mark on family law is indelible, and almost incalculable. Family law is a
culture that would not have existed without him. It is impossible to imagine
family law in the last 25 years without him. Without Jay McLeod, family law
was, and would have been, completely different.
had a brilliant mind. He was analytical, clear, outspoken, and most important,
he was unafraid. No court in Canada,
high or low, was safe from his analysis and criticism, if it deserved it. Judges
were more concerned about what Jay McLeod was going to say about
a judgment than
about whe-ther the judgment would be upheld on appeal.
had more energy and more passion for his work (our work, family law) than
anyone else. And he made family law his life's work.
read more family law than anyone in Can-ada, and he wrote about family law more
than anyone in Canada.
He read cases, wrote annotations, papers, articles, a weekly newsletter,
lectured at the law school, spoke at (and wrote papers for) continuing
education programs for judges and lawyers. The quantity and the quality of his
academic output is staggering. His work, his life's work, gives new meaning to
prolific. At his funeral, one speaker said five people doing his work could not
replace him. He was right.
a speaker at countless continuing education programs, Jay McLeod was always
fast, funny, full of valuable information, and extremely well prepared. The
lawyers in the audience were left breathless by the volume of material he gave
us and the speed of his presentation. He always wrote a long, detailed, and
extremely thorough paper to go with the presentation. No speaker ever wanted to
speak after him. He was an impossible act to follow.
McLeod was controversial and iconoclastic. I worked as co-counsel with him on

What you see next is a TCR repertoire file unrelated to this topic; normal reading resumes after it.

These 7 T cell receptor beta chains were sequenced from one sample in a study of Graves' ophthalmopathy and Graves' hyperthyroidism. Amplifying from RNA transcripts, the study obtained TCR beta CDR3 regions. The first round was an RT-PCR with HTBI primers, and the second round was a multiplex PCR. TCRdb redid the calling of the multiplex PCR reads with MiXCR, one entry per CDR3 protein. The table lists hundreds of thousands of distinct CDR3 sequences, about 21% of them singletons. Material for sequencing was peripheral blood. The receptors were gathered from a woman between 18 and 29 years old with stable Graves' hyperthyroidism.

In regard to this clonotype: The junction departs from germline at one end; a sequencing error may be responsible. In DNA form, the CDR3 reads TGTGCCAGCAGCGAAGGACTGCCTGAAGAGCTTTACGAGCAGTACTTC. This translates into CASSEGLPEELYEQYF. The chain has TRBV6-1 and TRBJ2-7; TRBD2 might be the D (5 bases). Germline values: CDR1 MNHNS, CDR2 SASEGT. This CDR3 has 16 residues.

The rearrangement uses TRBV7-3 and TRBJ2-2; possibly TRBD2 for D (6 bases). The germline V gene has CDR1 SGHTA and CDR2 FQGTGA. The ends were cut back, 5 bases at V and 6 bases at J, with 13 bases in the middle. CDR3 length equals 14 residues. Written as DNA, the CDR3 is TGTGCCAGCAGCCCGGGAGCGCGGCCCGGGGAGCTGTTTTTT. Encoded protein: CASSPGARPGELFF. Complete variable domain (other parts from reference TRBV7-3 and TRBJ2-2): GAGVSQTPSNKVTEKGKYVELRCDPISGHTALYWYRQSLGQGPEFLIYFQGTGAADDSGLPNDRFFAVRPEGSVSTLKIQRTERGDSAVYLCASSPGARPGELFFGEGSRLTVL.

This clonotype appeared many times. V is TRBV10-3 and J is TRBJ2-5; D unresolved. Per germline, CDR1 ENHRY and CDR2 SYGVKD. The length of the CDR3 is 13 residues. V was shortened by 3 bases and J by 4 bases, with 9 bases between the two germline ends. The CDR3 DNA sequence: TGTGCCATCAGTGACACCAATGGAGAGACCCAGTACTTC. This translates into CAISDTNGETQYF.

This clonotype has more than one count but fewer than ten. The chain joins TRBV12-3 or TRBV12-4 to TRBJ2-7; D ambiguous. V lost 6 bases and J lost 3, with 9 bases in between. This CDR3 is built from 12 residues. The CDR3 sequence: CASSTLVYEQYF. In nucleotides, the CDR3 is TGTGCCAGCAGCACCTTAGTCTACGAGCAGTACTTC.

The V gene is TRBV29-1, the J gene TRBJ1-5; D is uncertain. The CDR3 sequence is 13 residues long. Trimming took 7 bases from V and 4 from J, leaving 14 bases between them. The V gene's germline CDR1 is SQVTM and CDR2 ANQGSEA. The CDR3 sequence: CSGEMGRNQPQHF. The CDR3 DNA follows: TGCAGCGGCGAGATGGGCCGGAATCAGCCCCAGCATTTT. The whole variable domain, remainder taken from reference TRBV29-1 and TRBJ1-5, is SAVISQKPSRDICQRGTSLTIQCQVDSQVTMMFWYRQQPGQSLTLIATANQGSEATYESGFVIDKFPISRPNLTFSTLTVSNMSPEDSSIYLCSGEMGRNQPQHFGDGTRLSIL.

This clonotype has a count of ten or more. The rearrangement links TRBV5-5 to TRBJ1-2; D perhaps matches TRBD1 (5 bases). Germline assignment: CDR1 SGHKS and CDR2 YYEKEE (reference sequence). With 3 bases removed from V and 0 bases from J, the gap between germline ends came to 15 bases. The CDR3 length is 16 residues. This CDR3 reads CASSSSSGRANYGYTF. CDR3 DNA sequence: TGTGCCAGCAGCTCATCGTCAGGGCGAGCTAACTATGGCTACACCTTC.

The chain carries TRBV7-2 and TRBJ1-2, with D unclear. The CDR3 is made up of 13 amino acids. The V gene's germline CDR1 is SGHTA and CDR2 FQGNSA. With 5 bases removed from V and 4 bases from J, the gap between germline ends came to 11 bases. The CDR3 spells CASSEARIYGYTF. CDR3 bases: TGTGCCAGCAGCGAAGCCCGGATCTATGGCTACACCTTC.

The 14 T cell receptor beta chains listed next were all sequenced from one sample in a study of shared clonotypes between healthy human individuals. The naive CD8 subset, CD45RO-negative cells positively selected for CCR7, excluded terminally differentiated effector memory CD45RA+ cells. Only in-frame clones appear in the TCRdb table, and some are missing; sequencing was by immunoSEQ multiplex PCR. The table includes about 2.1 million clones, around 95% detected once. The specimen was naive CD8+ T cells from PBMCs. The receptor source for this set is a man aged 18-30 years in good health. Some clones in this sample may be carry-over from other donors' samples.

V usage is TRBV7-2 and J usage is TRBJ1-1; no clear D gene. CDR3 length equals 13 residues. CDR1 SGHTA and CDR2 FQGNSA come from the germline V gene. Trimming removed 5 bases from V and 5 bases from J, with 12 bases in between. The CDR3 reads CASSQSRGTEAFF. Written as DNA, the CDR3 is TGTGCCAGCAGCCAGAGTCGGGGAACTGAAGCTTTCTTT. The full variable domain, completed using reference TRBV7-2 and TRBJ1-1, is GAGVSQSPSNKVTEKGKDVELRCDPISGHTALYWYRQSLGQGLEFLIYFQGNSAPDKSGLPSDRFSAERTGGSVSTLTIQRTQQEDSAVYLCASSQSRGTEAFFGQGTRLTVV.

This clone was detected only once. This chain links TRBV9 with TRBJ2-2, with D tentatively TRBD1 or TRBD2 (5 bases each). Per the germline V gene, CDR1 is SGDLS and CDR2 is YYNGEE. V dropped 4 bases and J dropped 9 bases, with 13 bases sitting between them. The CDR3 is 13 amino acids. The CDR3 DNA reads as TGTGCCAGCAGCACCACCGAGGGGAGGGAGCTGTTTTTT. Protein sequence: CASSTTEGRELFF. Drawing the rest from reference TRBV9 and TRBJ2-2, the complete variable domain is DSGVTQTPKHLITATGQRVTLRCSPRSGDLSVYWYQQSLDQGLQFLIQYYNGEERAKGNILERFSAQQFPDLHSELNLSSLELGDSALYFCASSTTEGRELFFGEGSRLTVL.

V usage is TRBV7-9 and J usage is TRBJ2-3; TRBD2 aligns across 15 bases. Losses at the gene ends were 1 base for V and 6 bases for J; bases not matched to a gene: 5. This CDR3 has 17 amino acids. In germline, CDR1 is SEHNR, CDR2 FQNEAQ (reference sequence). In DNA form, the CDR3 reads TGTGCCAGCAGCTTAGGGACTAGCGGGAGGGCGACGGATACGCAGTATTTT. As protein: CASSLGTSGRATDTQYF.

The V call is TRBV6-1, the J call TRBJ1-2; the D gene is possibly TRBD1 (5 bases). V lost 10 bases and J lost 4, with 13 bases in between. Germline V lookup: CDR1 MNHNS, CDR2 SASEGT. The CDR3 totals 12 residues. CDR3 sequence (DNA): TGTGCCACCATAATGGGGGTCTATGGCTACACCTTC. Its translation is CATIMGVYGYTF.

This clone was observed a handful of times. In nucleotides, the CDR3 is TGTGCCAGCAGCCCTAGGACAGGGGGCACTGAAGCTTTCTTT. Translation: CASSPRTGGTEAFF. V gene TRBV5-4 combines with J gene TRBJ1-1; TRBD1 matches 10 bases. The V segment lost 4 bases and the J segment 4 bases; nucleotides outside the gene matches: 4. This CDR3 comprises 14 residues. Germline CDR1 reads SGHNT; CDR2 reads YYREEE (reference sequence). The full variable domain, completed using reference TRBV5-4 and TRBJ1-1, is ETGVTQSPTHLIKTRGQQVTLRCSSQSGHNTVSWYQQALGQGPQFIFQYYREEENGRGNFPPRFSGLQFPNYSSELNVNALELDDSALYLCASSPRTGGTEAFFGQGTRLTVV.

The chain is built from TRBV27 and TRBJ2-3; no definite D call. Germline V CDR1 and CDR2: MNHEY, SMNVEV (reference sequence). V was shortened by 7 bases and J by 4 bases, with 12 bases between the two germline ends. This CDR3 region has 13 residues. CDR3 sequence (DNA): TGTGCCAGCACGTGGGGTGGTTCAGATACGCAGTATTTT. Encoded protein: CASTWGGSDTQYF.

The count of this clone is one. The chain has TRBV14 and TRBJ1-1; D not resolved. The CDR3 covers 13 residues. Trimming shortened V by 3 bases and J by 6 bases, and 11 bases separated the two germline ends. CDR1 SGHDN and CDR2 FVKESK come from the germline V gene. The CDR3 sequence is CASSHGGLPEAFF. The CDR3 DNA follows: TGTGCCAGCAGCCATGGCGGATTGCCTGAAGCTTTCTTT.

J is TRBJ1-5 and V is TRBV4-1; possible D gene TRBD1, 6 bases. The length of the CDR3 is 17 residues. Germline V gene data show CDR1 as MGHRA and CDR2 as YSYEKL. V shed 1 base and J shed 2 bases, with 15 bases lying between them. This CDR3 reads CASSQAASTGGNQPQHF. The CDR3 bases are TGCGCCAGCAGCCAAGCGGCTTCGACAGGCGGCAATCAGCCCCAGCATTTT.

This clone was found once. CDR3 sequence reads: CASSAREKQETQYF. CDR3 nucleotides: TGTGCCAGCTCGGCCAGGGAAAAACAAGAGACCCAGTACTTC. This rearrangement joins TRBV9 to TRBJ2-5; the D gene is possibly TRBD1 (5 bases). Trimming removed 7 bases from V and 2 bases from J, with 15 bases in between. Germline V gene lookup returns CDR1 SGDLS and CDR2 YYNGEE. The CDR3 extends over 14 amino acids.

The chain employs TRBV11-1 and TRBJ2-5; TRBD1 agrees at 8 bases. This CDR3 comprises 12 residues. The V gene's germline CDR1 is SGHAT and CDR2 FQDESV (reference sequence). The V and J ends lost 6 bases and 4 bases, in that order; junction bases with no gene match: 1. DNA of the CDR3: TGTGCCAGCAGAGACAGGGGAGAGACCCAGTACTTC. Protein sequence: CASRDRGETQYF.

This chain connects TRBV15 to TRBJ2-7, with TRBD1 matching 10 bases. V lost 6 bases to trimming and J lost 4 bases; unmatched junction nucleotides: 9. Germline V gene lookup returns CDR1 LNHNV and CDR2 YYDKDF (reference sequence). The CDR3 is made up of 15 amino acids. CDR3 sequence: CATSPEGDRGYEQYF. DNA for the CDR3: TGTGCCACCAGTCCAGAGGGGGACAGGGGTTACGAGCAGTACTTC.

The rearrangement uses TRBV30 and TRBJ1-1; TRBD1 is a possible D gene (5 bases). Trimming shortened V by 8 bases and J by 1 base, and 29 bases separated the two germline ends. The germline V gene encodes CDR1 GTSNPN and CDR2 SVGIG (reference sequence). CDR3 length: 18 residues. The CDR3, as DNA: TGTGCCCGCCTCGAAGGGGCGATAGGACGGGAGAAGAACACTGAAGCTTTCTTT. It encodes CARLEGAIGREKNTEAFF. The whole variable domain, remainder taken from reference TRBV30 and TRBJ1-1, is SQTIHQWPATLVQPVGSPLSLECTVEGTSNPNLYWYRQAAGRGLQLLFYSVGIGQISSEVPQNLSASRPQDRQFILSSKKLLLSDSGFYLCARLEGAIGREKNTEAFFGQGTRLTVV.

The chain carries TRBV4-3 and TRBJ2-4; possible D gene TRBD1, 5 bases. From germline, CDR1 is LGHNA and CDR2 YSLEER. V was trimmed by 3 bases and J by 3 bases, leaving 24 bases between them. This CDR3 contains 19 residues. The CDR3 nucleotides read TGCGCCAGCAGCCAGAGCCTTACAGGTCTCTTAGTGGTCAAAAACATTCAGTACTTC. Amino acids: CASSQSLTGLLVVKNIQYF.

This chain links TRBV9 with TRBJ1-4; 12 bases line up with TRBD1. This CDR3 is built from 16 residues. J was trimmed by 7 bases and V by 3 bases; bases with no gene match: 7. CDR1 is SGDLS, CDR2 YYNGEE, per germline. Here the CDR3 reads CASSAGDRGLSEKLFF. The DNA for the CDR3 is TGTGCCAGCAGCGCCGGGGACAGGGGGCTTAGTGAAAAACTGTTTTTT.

an appeal, and in other circumstances I criticized
him publicly. In the early 1990s when he successfully espoused a particular set
of principles regarding spousal support (a principle then known as causal
connection), Carole and the Carriage Trade (a singing group I was in with
Stephen Grant, Gerry Sadvari, and Evlyn McGivney) wrote a ribald and critical
song about him. He took it good-naturedly (at least in public). It was a
measure of his enormous influence that he merited a song. I hope he realized
that, and was flattered.
he was a character, larger than life. The bar has fewer characters than it once
did. We cannot afford to lose any.
male law-yers spoke at his funeral, and all of them cried. I have never been to
a funeral where so many grown men cried.
there some young pup teaching at a law school, somewhere in Canada, who
will pick up this torch, take on this enormous task, to pick up the pieces of
family law as an intellectual discipline?
told his son that what scared him was failure. He was far, far from a failure.
He was amazing. Jay McLeod, almost single-handedly, made family law important.
taught at the University
of Western Ontario's law
school, but we were all his students. His mission was excellence. He pushed us,
all of us (lawyers and judges) to be better. He pestered us into reading more
cases, more law than we ever would have done if he had never existed. We are
all better lawyers because of him. I am a better lawyer because of him.
his death, the loss to our family law community is a staggering one. Family law
turned a corner with the death of Jay McLeod. He is not replaceable. Family law
will never be the same.
Curtis is a family law lawyer in a three-lawyer firm in Toronto. She can be reached at firstname.lastname@example.org